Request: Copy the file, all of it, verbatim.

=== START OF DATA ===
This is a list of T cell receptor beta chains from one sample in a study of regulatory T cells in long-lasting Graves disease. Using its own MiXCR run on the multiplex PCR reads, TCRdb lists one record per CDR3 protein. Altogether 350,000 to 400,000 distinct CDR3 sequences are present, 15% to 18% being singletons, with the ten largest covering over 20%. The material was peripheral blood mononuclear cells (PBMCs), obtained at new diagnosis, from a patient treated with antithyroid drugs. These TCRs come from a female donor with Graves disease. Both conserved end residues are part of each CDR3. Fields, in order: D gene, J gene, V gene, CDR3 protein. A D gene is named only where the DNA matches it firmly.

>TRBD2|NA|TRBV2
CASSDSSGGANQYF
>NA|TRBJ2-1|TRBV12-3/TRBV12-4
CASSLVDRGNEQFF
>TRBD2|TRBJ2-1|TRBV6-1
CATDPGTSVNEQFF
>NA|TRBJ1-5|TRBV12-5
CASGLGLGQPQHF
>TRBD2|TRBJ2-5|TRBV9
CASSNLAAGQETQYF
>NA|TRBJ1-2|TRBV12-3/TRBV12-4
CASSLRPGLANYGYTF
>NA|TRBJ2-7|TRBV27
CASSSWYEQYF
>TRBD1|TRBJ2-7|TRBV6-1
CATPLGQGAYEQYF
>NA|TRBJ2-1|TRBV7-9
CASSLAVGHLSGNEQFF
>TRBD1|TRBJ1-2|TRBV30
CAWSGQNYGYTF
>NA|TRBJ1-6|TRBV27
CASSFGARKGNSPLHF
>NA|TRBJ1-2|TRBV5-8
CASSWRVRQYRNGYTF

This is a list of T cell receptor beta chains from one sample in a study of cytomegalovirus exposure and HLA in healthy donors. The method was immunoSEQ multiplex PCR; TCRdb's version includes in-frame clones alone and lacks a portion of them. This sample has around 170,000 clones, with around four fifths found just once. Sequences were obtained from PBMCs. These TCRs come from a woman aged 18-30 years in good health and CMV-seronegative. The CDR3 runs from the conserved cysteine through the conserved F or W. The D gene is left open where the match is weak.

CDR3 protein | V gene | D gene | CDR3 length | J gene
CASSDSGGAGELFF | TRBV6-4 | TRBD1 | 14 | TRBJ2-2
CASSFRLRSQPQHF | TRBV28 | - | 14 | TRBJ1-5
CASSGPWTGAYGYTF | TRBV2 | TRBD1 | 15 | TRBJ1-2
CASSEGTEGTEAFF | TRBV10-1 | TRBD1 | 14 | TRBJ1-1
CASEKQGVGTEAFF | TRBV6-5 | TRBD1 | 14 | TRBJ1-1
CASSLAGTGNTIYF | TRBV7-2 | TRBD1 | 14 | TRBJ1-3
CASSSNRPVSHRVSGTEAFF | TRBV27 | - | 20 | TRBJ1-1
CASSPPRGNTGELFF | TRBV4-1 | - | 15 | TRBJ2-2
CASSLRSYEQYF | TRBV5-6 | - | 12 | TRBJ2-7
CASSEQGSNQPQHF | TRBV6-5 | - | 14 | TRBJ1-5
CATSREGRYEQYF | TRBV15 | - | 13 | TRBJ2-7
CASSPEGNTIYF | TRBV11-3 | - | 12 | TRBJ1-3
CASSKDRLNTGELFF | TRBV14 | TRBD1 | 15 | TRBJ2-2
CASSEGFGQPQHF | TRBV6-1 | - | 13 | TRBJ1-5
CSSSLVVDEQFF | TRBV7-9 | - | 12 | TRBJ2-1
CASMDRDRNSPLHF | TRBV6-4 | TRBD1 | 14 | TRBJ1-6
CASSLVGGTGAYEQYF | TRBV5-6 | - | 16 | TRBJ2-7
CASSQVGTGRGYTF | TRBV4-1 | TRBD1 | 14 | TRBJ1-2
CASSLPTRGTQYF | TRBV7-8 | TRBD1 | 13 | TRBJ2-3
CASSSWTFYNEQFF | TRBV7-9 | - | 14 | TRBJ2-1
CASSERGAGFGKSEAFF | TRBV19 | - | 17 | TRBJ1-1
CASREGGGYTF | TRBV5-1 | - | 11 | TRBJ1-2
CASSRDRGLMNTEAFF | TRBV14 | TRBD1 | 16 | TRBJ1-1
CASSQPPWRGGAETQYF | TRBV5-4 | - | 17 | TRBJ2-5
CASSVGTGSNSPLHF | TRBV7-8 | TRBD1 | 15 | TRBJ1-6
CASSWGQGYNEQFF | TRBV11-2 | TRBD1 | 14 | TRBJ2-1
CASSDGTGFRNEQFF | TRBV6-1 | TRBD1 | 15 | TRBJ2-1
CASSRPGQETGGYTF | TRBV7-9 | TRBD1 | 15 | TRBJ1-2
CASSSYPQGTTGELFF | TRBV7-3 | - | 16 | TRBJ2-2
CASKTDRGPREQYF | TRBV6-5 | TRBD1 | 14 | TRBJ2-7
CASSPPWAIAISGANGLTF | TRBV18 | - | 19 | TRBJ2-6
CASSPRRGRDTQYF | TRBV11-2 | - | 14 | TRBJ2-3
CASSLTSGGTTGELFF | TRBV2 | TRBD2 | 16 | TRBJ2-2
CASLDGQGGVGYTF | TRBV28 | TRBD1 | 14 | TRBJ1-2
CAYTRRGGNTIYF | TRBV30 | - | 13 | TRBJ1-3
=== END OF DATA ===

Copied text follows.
This is a list of T cell receptor beta chains from one sample in a study of regulatory T cells in long-lasting Graves disease. Using its own MiXCR run on the multiplex PCR reads, TCRdb lists one record per CDR3 protein. Altogether 350,000 to 400,000 distinct CDR3 sequences are present, 15% to 18% being singletons, with the ten largest covering over 20%. The material was peripheral blood mononuclear cells (PBMCs), obtained at new diagnosis, from a patient treated with antithyroid drugs. These TCRs come from a female donor with Graves disease. Both conserved end residues are part of each CDR3. Fields, in order: D gene, J gene, V gene, CDR3 protein. A D gene is named only where the DNA matches it firmly.

>TRBD2|NA|TRBV2
CASSDSSGGANQYF
>NA|TRBJ2-1|TRBV12-3/TRBV12-4
CASSLVDRGNEQFF
>TRBD2|TRBJ2-1|TRBV6-1
CATDPGTSVNEQFF
>NA|TRBJ1-5|TRBV12-5
CASGLGLGQPQHF
>TRBD2|TRBJ2-5|TRBV9
CASSNLAAGQETQYF
>NA|TRBJ1-2|TRBV12-3/TRBV12-4
CASSLRPGLANYGYTF
>NA|TRBJ2-7|TRBV27
CASSSWYEQYF
>TRBD1|TRBJ2-7|TRBV6-1
CATPLGQGAYEQYF
>NA|TRBJ2-1|TRBV7-9
CASSLAVGHLSGNEQFF
>TRBD1|TRBJ1-2|TRBV30
CAWSGQNYGYTF
>NA|TRBJ1-6|TRBV27
CASSFGARKGNSPLHF
>NA|TRBJ1-2|TRBV5-8
CASSWRVRQYRNGYTF

This is a list of T cell receptor beta chains from one sample in a study of cytomegalovirus exposure and HLA in healthy donors. The method was immunoSEQ multiplex PCR; TCRdb's version includes in-frame clones alone and lacks a portion of them. This sample has around 170,000 clones, with around four fifths found just once. Sequences were obtained from PBMCs. These TCRs come from a woman aged 18-30 years in good health and CMV-seronegative. The CDR3 runs from the conserved cysteine through the conserved F or W. The D gene is left open where the match is weak.

CDR3 protein | V gene | D gene | CDR3 length | J gene
CASSDSGGAGELFF | TRBV6-4 | TRBD1 | 14 | TRBJ2-2
CASSFRLRSQPQHF | TRBV28 | - | 14 | TRBJ1-5
CASSGPWTGAYGYTF | TRBV2 | TRBD1 | 15 | TRBJ1-2
CASSEGTEGTEAFF | TRBV10-1 | TRBD1 | 14 | TRBJ1-1
CASEKQGVGTEAFF | TRBV6-5 | TRBD1 | 14 | TRBJ1-1
CASSLAGTGNTIYF | TRBV7-2 | TRBD1 | 14 | TRBJ1-3
CASSSNRPVSHRVSGTEAFF | TRBV27 | - | 20 | TRBJ1-1
CASSPPRGNTGELFF | TRBV4-1 | - | 15 | TRBJ2-2
CASSLRSYEQYF | TRBV5-6 | - | 12 | TRBJ2-7
CASSEQGSNQPQHF | TRBV6-5 | - | 14 | TRBJ1-5
CATSREGRYEQYF | TRBV15 | - | 13 | TRBJ2-7
CASSPEGNTIYF | TRBV11-3 | - | 12 | TRBJ1-3
CASSKDRLNTGELFF | TRBV14 | TRBD1 | 15 | TRBJ2-2
CASSEGFGQPQHF | TRBV6-1 | - | 13 | TRBJ1-5
CSSSLVVDEQFF | TRBV7-9 | - | 12 | TRBJ2-1
CASMDRDRNSPLHF | TRBV6-4 | TRBD1 | 14 | TRBJ1-6
CASSLVGGTGAYEQYF | TRBV5-6 | - | 16 | TRBJ2-7
CASSQVGTGRGYTF | TRBV4-1 | TRBD1 | 14 | TRBJ1-2
CASSLPTRGTQYF | TRBV7-8 | TRBD1 | 13 | TRBJ2-3
CASSSWTFYNEQFF | TRBV7-9 | - | 14 | TRBJ2-1
CASSERGAGFGKSEAFF | TRBV19 | - | 17 | TRBJ1-1
CASREGGGYTF | TRBV5-1 | - | 11 | TRBJ1-2
CASSRDRGLMNTEAFF | TRBV14 | TRBD1 | 16 | TRBJ1-1
CASSQPPWRGGAETQYF | TRBV5-4 | - | 17 | TRBJ2-5
CASSVGTGSNSPLHF | TRBV7-8 | TRBD1 | 15 | TRBJ1-6
CASSWGQGYNEQFF | TRBV11-2 | TRBD1 | 14 | TRBJ2-1
CASSDGTGFRNEQFF | TRBV6-1 | TRBD1 | 15 | TRBJ2-1
CASSRPGQETGGYTF | TRBV7-9 | TRBD1 | 15 | TRBJ1-2
CASSSYPQGTTGELFF | TRBV7-3 | - | 16 | TRBJ2-2
CASKTDRGPREQYF | TRBV6-5 | TRBD1 | 14 | TRBJ2-7
CASSPPWAIAISGANGLTF | TRBV18 | - | 19 | TRBJ2-6
CASSPRRGRDTQYF | TRBV11-2 | - | 14 | TRBJ2-3
CASSLTSGGTTGELFF | TRBV2 | TRBD2 | 16 | TRBJ2-2
CASLDGQGGVGYTF | TRBV28 | TRBD1 | 14 | TRBJ1-2
CAYTRRGGNTIYF | TRBV30 | - | 13 | TRBJ1-3